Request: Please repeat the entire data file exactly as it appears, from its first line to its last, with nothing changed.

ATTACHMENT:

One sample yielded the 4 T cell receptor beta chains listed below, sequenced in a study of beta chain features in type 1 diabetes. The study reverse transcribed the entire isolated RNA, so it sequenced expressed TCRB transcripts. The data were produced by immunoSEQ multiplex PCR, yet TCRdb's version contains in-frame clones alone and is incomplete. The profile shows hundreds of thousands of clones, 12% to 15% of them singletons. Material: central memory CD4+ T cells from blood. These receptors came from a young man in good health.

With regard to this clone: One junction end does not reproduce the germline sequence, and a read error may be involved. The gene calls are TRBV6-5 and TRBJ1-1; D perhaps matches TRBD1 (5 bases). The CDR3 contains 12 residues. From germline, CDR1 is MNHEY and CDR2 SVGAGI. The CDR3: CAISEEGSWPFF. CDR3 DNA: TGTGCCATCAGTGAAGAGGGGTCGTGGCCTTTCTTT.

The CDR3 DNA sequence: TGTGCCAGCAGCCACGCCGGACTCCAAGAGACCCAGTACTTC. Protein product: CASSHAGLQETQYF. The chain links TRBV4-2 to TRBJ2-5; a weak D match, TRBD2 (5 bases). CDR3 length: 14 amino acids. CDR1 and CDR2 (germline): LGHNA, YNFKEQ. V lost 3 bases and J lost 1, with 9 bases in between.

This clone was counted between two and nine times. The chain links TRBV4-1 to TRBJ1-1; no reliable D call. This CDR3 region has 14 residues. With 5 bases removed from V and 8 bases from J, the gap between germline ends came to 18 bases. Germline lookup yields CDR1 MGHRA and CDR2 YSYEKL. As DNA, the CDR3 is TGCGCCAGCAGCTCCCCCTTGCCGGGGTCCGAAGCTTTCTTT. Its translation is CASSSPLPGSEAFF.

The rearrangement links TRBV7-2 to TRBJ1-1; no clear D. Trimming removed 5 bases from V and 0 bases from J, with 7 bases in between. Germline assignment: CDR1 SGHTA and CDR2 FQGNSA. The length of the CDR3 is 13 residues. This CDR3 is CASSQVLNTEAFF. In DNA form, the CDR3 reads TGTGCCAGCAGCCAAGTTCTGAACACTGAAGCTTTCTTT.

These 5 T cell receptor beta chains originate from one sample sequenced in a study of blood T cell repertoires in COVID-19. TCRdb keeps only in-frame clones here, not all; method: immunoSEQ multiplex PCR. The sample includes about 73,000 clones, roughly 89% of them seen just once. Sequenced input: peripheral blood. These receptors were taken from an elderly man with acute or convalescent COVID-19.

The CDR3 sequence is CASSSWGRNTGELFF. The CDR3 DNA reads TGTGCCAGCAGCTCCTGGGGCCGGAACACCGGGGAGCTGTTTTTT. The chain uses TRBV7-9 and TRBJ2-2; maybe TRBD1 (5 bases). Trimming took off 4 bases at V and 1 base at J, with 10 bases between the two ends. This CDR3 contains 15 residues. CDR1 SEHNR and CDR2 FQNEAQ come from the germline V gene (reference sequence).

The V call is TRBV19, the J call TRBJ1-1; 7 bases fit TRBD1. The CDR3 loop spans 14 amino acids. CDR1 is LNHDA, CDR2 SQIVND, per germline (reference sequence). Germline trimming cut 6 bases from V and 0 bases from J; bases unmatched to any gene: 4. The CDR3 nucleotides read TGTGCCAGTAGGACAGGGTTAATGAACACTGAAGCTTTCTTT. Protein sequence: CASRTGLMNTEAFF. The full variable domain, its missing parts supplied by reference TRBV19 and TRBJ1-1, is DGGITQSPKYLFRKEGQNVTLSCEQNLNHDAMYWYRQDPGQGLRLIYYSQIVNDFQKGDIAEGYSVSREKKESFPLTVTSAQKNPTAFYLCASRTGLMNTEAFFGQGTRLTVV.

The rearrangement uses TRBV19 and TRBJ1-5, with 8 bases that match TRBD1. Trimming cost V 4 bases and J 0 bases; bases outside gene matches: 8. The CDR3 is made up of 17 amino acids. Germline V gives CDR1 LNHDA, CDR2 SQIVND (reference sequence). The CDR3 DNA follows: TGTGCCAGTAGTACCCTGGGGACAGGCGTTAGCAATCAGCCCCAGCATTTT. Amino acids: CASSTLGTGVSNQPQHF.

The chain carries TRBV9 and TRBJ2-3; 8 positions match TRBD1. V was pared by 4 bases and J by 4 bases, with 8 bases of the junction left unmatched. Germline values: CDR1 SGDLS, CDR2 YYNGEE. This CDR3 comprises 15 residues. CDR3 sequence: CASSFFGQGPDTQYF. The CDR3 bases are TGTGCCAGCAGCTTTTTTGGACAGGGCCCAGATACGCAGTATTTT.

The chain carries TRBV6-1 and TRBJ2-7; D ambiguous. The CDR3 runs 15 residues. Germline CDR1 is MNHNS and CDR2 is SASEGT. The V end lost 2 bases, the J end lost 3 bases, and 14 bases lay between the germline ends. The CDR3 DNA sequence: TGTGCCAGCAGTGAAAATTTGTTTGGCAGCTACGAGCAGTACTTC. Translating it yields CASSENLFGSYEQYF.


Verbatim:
One sample yielded the 4 T cell receptor beta chains listed below, sequenced in a study of beta chain features in type 1 diabetes. The study reverse transcribed the entire isolated RNA, so it sequenced expressed TCRB transcripts. The data were produced by immunoSEQ multiplex PCR, yet TCRdb's version contains in-frame clones alone and is incomplete. The profile shows hundreds of thousands of clones, 12% to 15% of them singletons. Material: central memory CD4+ T cells from blood. These receptors came from a young man in good health.

With regard to this clone: One junction end does not reproduce the germline sequence, and a read error may be involved. The gene calls are TRBV6-5 and TRBJ1-1; D perhaps matches TRBD1 (5 bases). The CDR3 contains 12 residues. From germline, CDR1 is MNHEY and CDR2 SVGAGI. The CDR3: CAISEEGSWPFF. CDR3 DNA: TGTGCCATCAGTGAAGAGGGGTCGTGGCCTTTCTTT.

The CDR3 DNA sequence: TGTGCCAGCAGCCACGCCGGACTCCAAGAGACCCAGTACTTC. Protein product: CASSHAGLQETQYF. The chain links TRBV4-2 to TRBJ2-5; a weak D match, TRBD2 (5 bases). CDR3 length: 14 amino acids. CDR1 and CDR2 (germline): LGHNA, YNFKEQ. V lost 3 bases and J lost 1, with 9 bases in between.

This clone was counted between two and nine times. The chain links TRBV4-1 to TRBJ1-1; no reliable D call. This CDR3 region has 14 residues. With 5 bases removed from V and 8 bases from J, the gap between germline ends came to 18 bases. Germline lookup yields CDR1 MGHRA and CDR2 YSYEKL. As DNA, the CDR3 is TGCGCCAGCAGCTCCCCCTTGCCGGGGTCCGAAGCTTTCTTT. Its translation is CASSSPLPGSEAFF.

The rearrangement links TRBV7-2 to TRBJ1-1; no clear D. Trimming removed 5 bases from V and 0 bases from J, with 7 bases in between. Germline assignment: CDR1 SGHTA and CDR2 FQGNSA. The length of the CDR3 is 13 residues. This CDR3 is CASSQVLNTEAFF. In DNA form, the CDR3 reads TGTGCCAGCAGCCAAGTTCTGAACACTGAAGCTTTCTTT.

These 5 T cell receptor beta chains originate from one sample sequenced in a study of blood T cell repertoires in COVID-19. TCRdb keeps only in-frame clones here, not all; method: immunoSEQ multiplex PCR. The sample includes about 73,000 clones, roughly 89% of them seen just once. Sequenced input: peripheral blood. These receptors were taken from an elderly man with acute or convalescent COVID-19.

The CDR3 sequence is CASSSWGRNTGELFF. The CDR3 DNA reads TGTGCCAGCAGCTCCTGGGGCCGGAACACCGGGGAGCTGTTTTTT. The chain uses TRBV7-9 and TRBJ2-2; maybe TRBD1 (5 bases). Trimming took off 4 bases at V and 1 base at J, with 10 bases between the two ends. This CDR3 contains 15 residues. CDR1 SEHNR and CDR2 FQNEAQ come from the germline V gene (reference sequence).

The V call is TRBV19, the J call TRBJ1-1; 7 bases fit TRBD1. The CDR3 loop spans 14 amino acids. CDR1 is LNHDA, CDR2 SQIVND, per germline (reference sequence). Germline trimming cut 6 bases from V and 0 bases from J; bases unmatched to any gene: 4. The CDR3 nucleotides read TGTGCCAGTAGGACAGGGTTAATGAACACTGAAGCTTTCTTT. Protein sequence: CASRTGLMNTEAFF. The full variable domain, its missing parts supplied by reference TRBV19 and TRBJ1-1, is DGGITQSPKYLFRKEGQNVTLSCEQNLNHDAMYWYRQDPGQGLRLIYYSQIVNDFQKGDIAEGYSVSREKKESFPLTVTSAQKNPTAFYLCASRTGLMNTEAFFGQGTRLTVV.

The rearrangement uses TRBV19 and TRBJ1-5, with 8 bases that match TRBD1. Trimming cost V 4 bases and J 0 bases; bases outside gene matches: 8. The CDR3 is made up of 17 amino acids. Germline V gives CDR1 LNHDA, CDR2 SQIVND (reference sequence). The CDR3 DNA follows: TGTGCCAGTAGTACCCTGGGGACAGGCGTTAGCAATCAGCCCCAGCATTTT. Amino acids: CASSTLGTGVSNQPQHF.

The chain carries TRBV9 and TRBJ2-3; 8 positions match TRBD1. V was pared by 4 bases and J by 4 bases, with 8 bases of the junction left unmatched. Germline values: CDR1 SGDLS, CDR2 YYNGEE. This CDR3 comprises 15 residues. CDR3 sequence: CASSFFGQGPDTQYF. The CDR3 bases are TGTGCCAGCAGCTTTTTTGGACAGGGCCCAGATACGCAGTATTTT.

The chain carries TRBV6-1 and TRBJ2-7; D ambiguous. The CDR3 runs 15 residues. Germline CDR1 is MNHNS and CDR2 is SASEGT. The V end lost 2 bases, the J end lost 3 bases, and 14 bases lay between the germline ends. The CDR3 DNA sequence: TGTGCCAGCAGTGAAAATTTGTTTGGCAGCTACGAGCAGTACTTC. Translating it yields CASSENLFGSYEQYF.